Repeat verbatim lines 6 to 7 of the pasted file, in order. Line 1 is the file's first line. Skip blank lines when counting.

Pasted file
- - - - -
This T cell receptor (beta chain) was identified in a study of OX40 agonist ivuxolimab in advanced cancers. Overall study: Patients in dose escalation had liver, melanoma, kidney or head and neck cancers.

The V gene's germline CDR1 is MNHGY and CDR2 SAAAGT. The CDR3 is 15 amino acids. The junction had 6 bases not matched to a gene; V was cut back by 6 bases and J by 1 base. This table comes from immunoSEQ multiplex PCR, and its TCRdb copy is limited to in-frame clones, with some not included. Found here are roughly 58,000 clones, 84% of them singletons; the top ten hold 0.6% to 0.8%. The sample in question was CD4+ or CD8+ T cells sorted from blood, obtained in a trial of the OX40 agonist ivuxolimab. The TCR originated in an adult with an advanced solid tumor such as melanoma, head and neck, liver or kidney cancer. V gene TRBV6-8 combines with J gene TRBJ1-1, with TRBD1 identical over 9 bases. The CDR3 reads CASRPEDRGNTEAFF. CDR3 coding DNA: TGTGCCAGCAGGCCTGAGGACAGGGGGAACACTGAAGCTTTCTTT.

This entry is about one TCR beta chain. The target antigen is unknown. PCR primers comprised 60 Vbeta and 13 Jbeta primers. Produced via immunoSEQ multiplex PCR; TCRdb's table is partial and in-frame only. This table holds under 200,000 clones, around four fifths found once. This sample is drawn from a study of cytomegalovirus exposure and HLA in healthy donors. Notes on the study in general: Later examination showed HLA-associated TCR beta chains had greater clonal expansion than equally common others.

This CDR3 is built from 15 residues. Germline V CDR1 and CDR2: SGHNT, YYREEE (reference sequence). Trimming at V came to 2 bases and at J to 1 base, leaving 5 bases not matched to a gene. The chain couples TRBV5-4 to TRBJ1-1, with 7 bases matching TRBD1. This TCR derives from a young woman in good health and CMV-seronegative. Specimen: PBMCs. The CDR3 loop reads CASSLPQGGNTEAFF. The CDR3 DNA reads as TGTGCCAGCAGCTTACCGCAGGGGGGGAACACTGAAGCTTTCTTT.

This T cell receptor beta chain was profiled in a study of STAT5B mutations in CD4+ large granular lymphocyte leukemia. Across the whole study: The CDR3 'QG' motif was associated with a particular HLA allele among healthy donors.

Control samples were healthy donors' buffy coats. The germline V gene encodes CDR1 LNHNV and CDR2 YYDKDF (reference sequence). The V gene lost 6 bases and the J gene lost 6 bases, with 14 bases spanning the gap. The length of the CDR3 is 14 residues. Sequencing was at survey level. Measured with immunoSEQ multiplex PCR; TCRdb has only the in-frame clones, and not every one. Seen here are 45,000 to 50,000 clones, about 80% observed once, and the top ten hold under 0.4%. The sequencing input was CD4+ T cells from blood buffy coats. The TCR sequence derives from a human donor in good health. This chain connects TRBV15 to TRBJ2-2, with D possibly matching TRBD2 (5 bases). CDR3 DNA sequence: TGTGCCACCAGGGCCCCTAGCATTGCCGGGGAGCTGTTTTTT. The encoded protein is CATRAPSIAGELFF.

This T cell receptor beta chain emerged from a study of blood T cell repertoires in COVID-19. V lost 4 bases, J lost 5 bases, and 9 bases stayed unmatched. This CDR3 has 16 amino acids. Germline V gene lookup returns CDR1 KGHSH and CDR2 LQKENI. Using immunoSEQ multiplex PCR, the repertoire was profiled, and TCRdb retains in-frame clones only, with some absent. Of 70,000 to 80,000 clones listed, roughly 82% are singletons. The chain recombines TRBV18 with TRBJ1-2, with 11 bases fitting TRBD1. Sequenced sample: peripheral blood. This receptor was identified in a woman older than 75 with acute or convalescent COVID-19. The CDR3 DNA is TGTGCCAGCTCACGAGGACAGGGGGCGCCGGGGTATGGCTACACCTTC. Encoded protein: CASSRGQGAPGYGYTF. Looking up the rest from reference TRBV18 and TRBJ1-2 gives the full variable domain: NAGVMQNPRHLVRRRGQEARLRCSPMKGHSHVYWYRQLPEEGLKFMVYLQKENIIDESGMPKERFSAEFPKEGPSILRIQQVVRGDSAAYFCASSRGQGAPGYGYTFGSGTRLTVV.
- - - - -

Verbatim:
Control samples were healthy donors' buffy coats. The germline V gene encodes CDR1 LNHNV and CDR2 YYDKDF (reference sequence). The V gene lost 6 bases and the J gene lost 6 bases, with 14 bases spanning the gap. The length of the CDR3 is 14 residues. Sequencing was at survey level. Measured with immunoSEQ multiplex PCR; TCRdb has only the in-frame clones, and not every one. Seen here are 45,000 to 50,000 clones, about 80% observed once, and the top ten hold under 0.4%. The sequencing input was CD4+ T cells from blood buffy coats. The TCR sequence derives from a human donor in good health. This chain connects TRBV15 to TRBJ2-2, with D possibly matching TRBD2 (5 bases). CDR3 DNA sequence: TGTGCCACCAGGGCCCCTAGCATTGCCGGGGAGCTGTTTTTT. The encoded protein is CATRAPSIAGELFF.

This T cell receptor beta chain emerged from a study of blood T cell repertoires in COVID-19. V lost 4 bases, J lost 5 bases, and 9 bases stayed unmatched. This CDR3 has 16 amino acids. Germline V gene lookup returns CDR1 KGHSH and CDR2 LQKENI. Using immunoSEQ multiplex PCR, the repertoire was profiled, and TCRdb retains in-frame clones only, with some absent. Of 70,000 to 80,000 clones listed, roughly 82% are singletons. The chain recombines TRBV18 with TRBJ1-2, with 11 bases fitting TRBD1. Sequenced sample: peripheral blood. This receptor was identified in a woman older than 75 with acute or convalescent COVID-19. The CDR3 DNA is TGTGCCAGCTCACGAGGACAGGGGGCGCCGGGGTATGGCTACACCTTC. Encoded protein: CASSRGQGAPGYGYTF. Looking up the rest from reference TRBV18 and TRBJ1-2 gives the full variable domain: NAGVMQNPRHLVRRRGQEARLRCSPMKGHSHVYWYRQLPEEGLKFMVYLQKENIIDESGMPKERFSAEFPKEGPSILRIQQVVRGDSAAYFCASSRGQGAPGYGYTFGSGTRLTVV.